The Taking Control of Goods Regulations 2013 came into effect in 2014 and to coincide with this, the Ministry of Justice introduced the Taking Control of Goods: National Standards It should be stressed that although the Taking Control of Goods National Standards are not legally binding, the government’s intention is that the National Standards are intended for use by all enforcement agents, the enforcement companies that employ them, and the creditor (in most cases the local authority or HMCTS) who use their services.
The Taking Control of Goods National Standards 2014 can be read here and below we have selected important parts of the National Standards that we should be of assistance to debtors.
8. Creditors should act proportionately when seeking to recover debt, taking into account debtors’ circumstances.
12. Creditors must not issue a warrant knowing that the debtor is not at the address, as a means of tracing the debtor at no cost.
20. Enforcement agents must not be deceitful by misrepresenting their powers, qualifications, capacities, experience or abilities, including, but not restricted to;
• Falsely implying or stating that action can or will be taken when legally it cannot be taken by that agent.
• Falsely implying or stating that a particular course of action will ensue before it is possible to know whether such action would be permissible
• Falsely implying or stating that action has been taken when it has not
21. Enforcement agents must not act in a threatening manner when visiting the debtor by making gestures or taking actions which could reasonably be construed as suggesting harm or risk of harm to debtors, their families, appointed
third parties or property.
23. Enforcement agents, for the purpose of taking control of goods shall, without the use of unlawful force, gain access to the goods. The enforcement agent must produce all relevant notices and documents, such as controlled goods agreements, that are required by regulations or statute.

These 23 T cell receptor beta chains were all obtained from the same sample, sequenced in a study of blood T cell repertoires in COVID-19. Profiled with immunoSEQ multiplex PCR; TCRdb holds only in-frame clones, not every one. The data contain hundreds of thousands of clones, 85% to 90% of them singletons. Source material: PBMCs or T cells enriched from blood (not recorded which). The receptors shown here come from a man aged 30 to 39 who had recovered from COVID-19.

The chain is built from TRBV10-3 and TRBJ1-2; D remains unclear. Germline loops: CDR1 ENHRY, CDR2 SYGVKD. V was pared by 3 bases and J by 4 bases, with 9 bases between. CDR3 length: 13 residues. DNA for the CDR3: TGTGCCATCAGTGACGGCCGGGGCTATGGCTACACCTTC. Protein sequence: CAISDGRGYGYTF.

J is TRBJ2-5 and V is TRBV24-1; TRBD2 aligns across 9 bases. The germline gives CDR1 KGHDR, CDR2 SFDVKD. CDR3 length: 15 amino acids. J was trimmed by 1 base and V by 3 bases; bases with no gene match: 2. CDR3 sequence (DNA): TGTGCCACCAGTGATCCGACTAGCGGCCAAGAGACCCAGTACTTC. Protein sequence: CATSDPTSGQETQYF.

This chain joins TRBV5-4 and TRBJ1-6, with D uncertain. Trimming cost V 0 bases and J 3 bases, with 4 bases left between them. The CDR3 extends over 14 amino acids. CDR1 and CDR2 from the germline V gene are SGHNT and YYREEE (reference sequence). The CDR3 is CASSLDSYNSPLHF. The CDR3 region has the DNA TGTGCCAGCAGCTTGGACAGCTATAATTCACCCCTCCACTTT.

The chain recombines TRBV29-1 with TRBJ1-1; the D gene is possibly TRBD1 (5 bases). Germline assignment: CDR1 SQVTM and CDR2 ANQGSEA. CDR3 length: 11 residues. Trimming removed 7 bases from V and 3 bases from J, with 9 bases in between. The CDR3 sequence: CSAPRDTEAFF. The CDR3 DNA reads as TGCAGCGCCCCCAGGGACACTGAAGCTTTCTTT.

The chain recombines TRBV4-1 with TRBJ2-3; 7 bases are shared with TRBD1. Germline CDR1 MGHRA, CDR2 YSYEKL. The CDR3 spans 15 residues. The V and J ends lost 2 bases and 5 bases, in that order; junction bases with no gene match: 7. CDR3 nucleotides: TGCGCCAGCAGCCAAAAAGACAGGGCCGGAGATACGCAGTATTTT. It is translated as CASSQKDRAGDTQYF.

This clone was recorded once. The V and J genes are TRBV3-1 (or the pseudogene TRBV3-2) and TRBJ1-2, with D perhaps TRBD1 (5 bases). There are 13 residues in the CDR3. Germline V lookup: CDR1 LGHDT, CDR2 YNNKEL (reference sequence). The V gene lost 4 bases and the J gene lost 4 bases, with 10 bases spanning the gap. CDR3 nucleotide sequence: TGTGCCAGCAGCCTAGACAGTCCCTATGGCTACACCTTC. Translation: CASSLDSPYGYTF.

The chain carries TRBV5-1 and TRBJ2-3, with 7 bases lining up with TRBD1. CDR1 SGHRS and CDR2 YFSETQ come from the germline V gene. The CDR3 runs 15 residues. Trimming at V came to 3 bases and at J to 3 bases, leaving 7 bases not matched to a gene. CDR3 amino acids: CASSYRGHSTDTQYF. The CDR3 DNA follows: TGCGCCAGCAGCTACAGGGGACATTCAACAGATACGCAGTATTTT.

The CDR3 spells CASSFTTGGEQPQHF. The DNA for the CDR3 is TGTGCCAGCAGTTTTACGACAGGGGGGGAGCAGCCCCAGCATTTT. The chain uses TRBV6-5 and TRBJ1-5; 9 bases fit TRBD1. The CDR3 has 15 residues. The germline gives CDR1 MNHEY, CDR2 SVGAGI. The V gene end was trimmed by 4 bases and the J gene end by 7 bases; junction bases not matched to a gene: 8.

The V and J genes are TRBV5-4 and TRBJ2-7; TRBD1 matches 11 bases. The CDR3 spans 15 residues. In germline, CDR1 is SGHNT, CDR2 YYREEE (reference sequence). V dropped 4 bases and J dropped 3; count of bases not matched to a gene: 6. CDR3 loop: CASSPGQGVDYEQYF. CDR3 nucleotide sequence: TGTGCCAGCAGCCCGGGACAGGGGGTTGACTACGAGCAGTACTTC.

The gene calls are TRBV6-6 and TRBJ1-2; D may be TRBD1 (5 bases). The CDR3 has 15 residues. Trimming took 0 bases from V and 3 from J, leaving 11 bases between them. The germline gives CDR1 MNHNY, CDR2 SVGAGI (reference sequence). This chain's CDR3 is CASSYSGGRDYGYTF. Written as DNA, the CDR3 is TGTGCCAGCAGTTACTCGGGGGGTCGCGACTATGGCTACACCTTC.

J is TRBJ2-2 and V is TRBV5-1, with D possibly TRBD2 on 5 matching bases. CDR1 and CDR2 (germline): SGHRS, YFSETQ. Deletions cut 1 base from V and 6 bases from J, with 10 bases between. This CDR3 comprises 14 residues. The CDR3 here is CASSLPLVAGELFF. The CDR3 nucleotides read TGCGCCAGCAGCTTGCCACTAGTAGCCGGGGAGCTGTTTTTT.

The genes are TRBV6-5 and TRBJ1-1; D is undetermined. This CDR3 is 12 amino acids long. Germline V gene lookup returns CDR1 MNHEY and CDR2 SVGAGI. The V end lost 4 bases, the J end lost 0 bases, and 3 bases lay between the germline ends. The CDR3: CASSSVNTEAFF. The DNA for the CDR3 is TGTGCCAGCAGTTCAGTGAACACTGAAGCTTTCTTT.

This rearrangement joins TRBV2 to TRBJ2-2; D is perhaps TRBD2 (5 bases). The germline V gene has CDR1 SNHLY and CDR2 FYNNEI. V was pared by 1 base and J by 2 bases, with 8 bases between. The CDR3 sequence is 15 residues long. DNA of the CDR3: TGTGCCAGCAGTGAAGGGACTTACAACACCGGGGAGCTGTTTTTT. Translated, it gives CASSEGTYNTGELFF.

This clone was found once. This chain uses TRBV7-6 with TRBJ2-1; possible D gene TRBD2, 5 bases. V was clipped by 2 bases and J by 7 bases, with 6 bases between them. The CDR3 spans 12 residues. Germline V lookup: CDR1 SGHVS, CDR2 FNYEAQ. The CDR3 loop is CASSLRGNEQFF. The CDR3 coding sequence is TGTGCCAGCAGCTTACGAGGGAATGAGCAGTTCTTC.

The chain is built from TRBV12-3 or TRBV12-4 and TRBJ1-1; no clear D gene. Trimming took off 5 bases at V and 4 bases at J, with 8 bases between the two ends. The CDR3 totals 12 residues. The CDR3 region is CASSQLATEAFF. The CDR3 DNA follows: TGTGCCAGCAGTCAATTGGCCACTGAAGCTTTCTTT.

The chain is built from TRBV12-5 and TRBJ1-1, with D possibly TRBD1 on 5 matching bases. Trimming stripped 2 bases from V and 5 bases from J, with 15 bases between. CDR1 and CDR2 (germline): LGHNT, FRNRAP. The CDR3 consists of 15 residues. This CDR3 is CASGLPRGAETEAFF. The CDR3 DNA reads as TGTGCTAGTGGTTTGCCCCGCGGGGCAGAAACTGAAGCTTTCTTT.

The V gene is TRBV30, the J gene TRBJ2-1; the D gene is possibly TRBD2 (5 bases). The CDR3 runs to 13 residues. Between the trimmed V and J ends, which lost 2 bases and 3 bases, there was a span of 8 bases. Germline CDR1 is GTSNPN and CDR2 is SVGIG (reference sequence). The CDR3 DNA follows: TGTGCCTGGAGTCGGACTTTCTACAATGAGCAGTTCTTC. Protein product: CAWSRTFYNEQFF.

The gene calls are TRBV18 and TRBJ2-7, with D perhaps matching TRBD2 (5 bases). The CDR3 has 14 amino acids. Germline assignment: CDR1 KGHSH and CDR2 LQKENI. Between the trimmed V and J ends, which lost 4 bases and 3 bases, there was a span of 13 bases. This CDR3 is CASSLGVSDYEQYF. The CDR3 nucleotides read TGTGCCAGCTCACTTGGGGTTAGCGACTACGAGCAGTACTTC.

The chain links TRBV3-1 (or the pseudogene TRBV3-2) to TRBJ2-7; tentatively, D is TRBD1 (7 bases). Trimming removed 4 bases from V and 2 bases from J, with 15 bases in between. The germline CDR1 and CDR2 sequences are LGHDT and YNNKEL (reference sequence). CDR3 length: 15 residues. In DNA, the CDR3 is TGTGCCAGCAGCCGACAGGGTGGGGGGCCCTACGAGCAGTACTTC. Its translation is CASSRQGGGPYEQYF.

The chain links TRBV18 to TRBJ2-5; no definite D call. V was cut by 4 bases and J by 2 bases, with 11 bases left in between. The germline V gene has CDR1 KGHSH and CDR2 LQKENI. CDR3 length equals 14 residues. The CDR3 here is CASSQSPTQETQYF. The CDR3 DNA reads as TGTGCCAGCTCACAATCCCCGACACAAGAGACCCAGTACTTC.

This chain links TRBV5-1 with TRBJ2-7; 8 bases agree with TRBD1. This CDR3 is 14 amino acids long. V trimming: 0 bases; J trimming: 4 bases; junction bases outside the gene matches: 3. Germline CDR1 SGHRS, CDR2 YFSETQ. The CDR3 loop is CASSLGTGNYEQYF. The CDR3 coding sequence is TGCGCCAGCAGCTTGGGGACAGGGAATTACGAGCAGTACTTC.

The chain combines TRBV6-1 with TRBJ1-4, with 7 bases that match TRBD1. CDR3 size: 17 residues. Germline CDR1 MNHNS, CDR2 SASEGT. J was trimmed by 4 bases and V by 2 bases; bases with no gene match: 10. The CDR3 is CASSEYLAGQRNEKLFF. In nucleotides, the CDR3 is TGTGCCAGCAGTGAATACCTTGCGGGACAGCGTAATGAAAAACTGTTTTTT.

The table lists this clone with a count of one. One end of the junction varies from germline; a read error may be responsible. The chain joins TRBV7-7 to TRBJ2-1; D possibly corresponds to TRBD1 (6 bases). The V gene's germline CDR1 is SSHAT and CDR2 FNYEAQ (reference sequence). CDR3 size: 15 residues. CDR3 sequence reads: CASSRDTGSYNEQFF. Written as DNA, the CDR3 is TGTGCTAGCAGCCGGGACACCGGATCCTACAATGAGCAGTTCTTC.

24. Debtors must not be pressed to make unrealistic offers and should be asked to consider carefully any offer they voluntarily make and where possible refer to free debt advice.
25. Where a creditor has indicated they will accept a reasonable repayment offer, enforcement agents must refer such offers onto the creditor.
27. Enforcement agents must not act in a way likely to be publicly embarrassing to the debtor, either deliberately or negligently (that is to say through lack of care)
45. The complaints procedure should be set out in plain English, have a main point of contact, set time limits for dealing with complaints and include an independent appeal process where appropriate. A register should be maintained to record all complaints and complainants should be notified of the outcome of disputes.
Information and confidentiality
52. Enforcement agents should, so far as it is practical, avoid disclosing the purpose of their visit to anyone other than the debtor or a third-party nominated by the debtor, for example an advice agency representative. Where the debtor is not seen, the relevant documents must be left at the address in a sealed envelope addressed to the debtor.
53. Enforcement agents should make debtors aware of the possible additional costs of enforcement which will be incurred if further action becomes necessary. If a written request is made, an itemised account should be provided.
Times and Hours
55. Enforcement agents should be respectful of the religion and culture of others at all times. They should carefully consider the appropriateness of undertaking enforcement on any day of religious or cultural observance or during any major religious or cultural festival.